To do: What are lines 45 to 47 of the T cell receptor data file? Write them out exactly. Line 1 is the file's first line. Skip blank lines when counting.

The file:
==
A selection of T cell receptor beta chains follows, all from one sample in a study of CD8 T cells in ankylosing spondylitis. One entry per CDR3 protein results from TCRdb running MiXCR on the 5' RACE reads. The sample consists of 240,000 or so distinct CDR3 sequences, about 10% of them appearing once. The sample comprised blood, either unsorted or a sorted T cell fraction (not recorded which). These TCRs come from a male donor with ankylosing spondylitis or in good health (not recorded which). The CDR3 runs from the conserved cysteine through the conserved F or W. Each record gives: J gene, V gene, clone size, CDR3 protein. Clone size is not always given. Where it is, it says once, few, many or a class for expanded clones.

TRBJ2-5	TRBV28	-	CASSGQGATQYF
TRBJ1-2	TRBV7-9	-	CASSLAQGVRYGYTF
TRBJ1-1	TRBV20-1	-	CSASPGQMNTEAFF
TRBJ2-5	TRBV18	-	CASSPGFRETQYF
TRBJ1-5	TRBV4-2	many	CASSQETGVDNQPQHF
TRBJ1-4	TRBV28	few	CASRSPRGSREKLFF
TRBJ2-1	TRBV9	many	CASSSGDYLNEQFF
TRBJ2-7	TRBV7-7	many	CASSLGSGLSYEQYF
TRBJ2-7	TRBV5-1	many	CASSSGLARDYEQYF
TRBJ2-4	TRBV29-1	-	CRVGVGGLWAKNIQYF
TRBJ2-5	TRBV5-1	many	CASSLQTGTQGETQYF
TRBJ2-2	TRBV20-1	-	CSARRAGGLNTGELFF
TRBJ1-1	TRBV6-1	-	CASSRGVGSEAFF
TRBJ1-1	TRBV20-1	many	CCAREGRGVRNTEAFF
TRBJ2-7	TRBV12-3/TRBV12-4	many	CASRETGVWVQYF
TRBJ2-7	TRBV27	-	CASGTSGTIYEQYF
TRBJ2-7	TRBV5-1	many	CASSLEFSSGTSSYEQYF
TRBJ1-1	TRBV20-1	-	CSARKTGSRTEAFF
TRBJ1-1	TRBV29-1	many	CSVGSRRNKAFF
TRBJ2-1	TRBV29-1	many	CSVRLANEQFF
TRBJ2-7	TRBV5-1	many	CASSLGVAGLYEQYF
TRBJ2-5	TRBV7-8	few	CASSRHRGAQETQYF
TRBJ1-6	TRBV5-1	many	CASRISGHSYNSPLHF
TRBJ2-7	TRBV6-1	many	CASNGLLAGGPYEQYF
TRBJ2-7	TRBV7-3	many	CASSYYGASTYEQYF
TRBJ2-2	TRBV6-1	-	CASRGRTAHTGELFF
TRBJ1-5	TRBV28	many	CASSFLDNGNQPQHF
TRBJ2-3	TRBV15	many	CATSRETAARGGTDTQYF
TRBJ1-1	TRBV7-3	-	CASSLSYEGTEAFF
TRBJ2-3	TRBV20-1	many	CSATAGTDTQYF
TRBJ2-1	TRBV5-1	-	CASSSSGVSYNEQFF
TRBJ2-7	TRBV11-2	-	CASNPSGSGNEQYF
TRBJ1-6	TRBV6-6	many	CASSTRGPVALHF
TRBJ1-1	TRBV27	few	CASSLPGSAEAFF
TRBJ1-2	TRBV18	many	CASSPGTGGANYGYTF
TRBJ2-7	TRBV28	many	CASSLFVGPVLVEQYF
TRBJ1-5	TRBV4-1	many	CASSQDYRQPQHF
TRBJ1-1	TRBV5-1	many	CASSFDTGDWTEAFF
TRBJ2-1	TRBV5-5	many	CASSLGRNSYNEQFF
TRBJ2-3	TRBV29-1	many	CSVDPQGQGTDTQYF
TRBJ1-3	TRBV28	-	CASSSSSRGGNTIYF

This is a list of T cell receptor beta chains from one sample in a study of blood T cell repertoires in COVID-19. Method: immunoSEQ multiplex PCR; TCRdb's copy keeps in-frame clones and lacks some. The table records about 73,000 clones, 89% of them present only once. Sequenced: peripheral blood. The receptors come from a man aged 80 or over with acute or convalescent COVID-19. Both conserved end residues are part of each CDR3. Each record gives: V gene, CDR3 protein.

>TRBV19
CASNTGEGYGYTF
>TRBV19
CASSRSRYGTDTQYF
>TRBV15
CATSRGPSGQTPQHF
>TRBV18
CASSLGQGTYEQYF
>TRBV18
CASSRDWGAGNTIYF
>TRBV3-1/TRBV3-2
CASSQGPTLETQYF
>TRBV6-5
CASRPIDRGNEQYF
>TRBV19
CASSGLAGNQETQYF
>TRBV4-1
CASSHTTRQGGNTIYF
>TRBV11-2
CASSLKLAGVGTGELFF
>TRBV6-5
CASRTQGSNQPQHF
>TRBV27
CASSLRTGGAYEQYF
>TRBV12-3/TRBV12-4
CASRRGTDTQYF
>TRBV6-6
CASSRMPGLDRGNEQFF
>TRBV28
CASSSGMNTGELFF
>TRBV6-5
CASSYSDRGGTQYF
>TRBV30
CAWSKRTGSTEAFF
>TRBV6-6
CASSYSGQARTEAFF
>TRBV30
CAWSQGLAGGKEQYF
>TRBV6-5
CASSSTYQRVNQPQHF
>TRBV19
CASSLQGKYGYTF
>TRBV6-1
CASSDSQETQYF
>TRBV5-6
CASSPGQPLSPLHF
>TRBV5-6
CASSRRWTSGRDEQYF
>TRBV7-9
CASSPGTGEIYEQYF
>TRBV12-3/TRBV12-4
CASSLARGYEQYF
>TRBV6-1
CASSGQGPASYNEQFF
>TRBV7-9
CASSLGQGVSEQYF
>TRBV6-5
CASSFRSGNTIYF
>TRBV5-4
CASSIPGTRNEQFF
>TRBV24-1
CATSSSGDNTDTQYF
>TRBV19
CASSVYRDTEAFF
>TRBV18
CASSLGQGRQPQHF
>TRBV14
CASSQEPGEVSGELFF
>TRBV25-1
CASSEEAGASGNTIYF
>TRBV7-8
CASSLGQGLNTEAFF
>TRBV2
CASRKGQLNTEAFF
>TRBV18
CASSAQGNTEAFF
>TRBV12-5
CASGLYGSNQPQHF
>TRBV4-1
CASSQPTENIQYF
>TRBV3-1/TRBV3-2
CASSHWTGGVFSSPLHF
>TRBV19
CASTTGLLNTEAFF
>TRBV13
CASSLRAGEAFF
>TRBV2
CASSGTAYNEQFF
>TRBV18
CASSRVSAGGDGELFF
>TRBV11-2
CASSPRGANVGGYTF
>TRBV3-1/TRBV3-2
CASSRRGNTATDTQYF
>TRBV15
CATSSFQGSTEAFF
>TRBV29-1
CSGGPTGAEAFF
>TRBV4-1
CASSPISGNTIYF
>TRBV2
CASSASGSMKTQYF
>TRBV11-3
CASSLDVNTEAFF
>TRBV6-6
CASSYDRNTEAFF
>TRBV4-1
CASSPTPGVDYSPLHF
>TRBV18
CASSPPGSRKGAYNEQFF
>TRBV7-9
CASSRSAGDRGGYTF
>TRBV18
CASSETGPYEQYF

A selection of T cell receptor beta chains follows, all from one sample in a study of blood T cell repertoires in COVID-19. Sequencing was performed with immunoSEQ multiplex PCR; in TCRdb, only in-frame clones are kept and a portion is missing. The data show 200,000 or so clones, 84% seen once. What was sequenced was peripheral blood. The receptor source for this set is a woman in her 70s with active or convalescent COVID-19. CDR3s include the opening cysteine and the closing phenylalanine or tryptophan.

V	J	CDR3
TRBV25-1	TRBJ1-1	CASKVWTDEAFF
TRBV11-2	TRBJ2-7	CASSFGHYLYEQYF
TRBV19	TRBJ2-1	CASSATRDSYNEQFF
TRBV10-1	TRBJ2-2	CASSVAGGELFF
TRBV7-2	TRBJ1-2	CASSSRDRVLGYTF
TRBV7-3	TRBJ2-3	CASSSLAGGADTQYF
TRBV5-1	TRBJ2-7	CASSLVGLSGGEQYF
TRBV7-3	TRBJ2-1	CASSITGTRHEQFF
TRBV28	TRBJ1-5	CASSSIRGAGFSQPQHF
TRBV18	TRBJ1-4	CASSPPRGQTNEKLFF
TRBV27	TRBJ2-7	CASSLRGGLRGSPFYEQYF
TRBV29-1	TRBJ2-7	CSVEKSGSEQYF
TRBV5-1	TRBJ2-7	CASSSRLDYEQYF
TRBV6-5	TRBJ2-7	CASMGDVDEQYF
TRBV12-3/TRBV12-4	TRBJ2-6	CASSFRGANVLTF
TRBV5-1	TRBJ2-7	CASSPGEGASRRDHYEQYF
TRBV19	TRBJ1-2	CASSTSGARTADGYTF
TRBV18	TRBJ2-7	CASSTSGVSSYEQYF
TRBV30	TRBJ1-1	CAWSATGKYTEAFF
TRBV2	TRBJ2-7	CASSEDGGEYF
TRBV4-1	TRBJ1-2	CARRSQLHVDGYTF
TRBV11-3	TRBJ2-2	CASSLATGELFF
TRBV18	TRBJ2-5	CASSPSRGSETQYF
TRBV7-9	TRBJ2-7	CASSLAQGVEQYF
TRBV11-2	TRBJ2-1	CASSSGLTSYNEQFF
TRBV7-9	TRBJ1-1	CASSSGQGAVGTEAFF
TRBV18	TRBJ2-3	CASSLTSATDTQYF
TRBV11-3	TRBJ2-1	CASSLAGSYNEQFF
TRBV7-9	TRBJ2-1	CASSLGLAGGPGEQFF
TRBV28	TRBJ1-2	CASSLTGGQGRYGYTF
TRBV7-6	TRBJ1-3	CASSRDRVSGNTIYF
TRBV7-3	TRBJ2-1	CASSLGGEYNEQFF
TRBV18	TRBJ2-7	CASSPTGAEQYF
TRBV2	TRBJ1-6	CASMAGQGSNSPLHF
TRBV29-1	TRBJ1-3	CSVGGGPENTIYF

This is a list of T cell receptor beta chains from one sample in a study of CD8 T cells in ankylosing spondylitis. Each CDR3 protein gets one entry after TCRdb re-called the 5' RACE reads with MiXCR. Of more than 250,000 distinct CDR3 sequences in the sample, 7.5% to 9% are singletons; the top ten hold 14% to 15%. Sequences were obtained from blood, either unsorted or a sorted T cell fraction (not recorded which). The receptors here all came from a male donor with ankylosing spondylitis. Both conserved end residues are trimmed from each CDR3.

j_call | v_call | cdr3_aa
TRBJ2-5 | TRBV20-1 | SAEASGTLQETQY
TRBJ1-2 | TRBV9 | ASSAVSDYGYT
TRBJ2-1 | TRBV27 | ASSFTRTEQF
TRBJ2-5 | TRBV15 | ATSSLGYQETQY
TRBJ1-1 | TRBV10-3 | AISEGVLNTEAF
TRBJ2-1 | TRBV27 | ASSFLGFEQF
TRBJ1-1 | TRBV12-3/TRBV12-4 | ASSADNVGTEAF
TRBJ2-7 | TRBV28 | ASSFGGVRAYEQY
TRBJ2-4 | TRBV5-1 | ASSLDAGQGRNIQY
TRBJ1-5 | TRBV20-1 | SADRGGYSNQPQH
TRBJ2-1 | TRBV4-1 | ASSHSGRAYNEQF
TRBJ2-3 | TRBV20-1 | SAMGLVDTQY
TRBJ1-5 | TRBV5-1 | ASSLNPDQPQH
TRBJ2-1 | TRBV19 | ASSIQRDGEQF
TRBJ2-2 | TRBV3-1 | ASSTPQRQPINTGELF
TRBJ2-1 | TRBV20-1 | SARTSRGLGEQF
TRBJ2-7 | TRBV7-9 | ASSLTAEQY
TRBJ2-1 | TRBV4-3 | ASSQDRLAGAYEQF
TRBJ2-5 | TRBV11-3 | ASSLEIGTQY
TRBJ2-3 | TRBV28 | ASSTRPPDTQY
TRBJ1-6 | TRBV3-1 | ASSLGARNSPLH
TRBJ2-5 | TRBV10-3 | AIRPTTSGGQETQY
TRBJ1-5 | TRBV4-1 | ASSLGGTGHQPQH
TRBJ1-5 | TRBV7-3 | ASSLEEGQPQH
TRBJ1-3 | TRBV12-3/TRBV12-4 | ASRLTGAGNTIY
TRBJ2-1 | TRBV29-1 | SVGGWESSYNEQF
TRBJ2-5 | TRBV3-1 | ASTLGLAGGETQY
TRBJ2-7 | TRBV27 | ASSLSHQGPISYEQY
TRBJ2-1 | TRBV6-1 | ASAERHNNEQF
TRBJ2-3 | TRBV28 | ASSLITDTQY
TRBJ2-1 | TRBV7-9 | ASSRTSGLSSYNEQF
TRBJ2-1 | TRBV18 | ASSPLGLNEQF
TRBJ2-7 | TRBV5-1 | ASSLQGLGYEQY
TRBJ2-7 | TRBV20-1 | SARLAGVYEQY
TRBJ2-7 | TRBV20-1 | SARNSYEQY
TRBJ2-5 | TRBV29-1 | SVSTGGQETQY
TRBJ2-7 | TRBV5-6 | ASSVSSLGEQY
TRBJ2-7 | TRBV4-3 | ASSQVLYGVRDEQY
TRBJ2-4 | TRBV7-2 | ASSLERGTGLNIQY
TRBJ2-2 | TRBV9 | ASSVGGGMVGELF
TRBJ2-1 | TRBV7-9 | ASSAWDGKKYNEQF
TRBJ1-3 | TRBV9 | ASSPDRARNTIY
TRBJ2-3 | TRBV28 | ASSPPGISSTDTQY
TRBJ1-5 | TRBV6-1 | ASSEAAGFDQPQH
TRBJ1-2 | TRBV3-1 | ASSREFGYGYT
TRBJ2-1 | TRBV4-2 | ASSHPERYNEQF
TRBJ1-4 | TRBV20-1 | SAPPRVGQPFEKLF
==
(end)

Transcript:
CASNTGEGYGYTF
>TRBV19
CASSRSRYGTDTQYF